Ocean View girls' soccer Coach David Deaton called his team's 2010-11 campaign a "miracle season" only moments after Tuesday's CIF Southern Section Division 6 semifinal game against St. Margaret's.
The Seahawks were a team besieged before the start of the season by injuries, one of which cost them their starting goalie, and had a potential transfer player never pan out. Yet, they still had enough senior leadership to enter the season with high expectations.
In four months, they exceeded those lofty goals and were just a few kicks away from a truly magical finish.
Ocean View took top-ranked St. Margaret's to the limit Tuesday, fighting the favored Tartans on even terms through both regulation and two 10-minute overtime sessions. Only by holding a 4-1 advantage on penalty kicks was St. Margaret's able to escape with a win after the teams ended regulation tied at 1.
Deaton said Tuesday's performance by the Seahawks was a far cry from their previous meeting with the Tartans less than a month ago. On Feb. 5, Ocean View went to St. Margaret's and returned to Huntington Beach with a 4-0 loss.
"When they beat us in our last game, they caught us in our 'sleepy mode,' " said Ocean View senior midfielder Mikhaila Bowden, who will play next year at Boise State. "We weren't going to let that happen this time. We played them tough and we were excited to get the chance to face them again.
"Coach told us that we'd face them again, if we got this far. Once we won our last game and they won theirs, all we did this week was practice, rest, ice up and think about what we wanted to go in this game. We gave it our all."
By giving it their all, the Seahawks went deeper than any other Ocean View girls' soccer team had in the program's postseason history. Last year's group had set the standard by reaching the quarterfinal round. This year's group surpassed that mark when they beat Northview on penalty kicks in a quarterfinal match Feb. 24.
"It was a miracle season. That's how I'd describe it," Deaton said. "The girls did a great job all year and to be able to take the No. 1-ranked team to penalty kicks, a team that easily beat us a month ago, says a lot about the heart and toughness of my girls.
"Athletic-wise, we were outmanned. But we weren't outmanned when it came to heart."
Ocean View fell behind, 1-0, in the game's first five minutes but the Seahawks drew even by the half when Raquel Thomas pushed in the tying score. The senior forward tapped in a loose ball that had bounced around in front of the St. Margaret's goal.
Were the Seahawks a team of destiny?
"I told the girls at halftime that if we took the game to penalty kicks, then I thought we had a good shot at winning this," Deaton said. "We did that but they (St. Margaret's) hit their kicks. They're a good team and No. 1 for a reason."
St. Margaret's — which has a 23-match unbeaten streak—connected on its first two penalty kicks. First, McCaully Patch slipped a shot past Ocean View goalie Mallory Koci and into the right corner of the net. On the Tartan's next kick, Katie Donahue, who had injured her left ankle late in the second half and was still favoring that ankle through overtime and into the penalty-kicks phase, sent a shot that hugged the ground into the left corner. The Tartans converted all four of their attempts.
A big reason St. Margaret's was able to advance past the semifinal round for the first time in four years was because of the play of senior goalie Michelle Lancaster, who stopped one penalty kick. Niki Geiger converted her penalty kick for Ocean View.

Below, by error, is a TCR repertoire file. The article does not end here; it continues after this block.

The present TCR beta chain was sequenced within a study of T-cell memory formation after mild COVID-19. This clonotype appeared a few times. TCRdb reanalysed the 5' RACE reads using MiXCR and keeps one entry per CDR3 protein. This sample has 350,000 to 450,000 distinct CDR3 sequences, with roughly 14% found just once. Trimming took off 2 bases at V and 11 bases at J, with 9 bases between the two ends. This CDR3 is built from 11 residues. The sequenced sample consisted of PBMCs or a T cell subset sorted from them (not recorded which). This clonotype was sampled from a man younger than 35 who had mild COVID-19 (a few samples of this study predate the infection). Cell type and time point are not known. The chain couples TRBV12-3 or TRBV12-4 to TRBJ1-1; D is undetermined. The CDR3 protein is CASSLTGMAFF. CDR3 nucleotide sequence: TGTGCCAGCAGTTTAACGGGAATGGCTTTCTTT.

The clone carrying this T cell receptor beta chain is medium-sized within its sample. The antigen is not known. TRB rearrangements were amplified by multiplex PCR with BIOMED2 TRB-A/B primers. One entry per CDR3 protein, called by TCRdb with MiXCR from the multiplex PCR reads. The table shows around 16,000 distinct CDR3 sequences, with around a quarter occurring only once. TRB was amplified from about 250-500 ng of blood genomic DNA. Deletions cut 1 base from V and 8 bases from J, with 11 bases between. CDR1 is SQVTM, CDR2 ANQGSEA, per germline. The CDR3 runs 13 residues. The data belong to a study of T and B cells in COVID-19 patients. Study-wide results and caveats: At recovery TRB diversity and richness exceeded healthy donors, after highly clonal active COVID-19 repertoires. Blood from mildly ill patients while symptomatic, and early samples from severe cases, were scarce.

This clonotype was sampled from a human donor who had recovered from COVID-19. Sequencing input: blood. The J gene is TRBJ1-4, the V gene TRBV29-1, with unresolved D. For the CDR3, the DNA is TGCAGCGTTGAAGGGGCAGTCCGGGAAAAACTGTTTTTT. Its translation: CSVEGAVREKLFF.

Lancaster played goalie for the first time this year. She was a center/midfielder at the start of the season.
"I think that they (Ocean View) came out really strong and didn't want to lose," she said. "They played tough. We've been in the semifinals three years in a row and this is the first time to get past it. It feels great."
Ocean View, the No. 2 team from the Golden West League, began its march to the semifinals Feb. 17 with an 11-0 first-round romp past San Gabriel Mission. The Seahawks then went to Northview on Feb. 22 and knocked off the Valle Vista League champion Vikings, 1-0. On Feb. 24, they traveled to San Marino for the quarterfinals and beat the Titans on penalty kicks (4-3) to reach the division's final four.
The Seahawks finished the year 15-9-4.
"We weren't expected to get this far," he said. "We had injuries, a few letdowns early, but this team really pulled together. I couldn't be more proud of this team. Miracles do happen. I keep saying that, but it's true."
A stunning 1-0 loss Friday to visiting St. John Bosco in the quarterfinal round of the Division 1 playoffs cut short a remarkable season for the Edison Chargers, who won their first 22 games, posted 19 shutouts, held down held down the top spot in the CIF Division 1 poll throughout the season and even spent time as the nation's No. 1-ranked boys' soccer team (ESPN).
Henry Rios scored in the second overtime to send the Trinity League champion Braves (15-10-3) onto the semifinals. St. John Bosco lost, 3-2, Tuesday at San Clemente.
In a 24-2 season, both of Edison's losses were by 1-0 scores. The first came against Los Alamitos in a regular-season finale Feb. 9.
"We came up a little short, but this doesn't diminish what the boys achieved this year," Edison Coach Charlie Breneman said. "We probably played the best high school soccer that I've ever seen.
"We had our opportunities to win this game, but we just couldn't finish. That's the game of soccer, though. Sometimes the best team doesn't win. The potential was there to go all the way, so we're a little disappointed not to get there."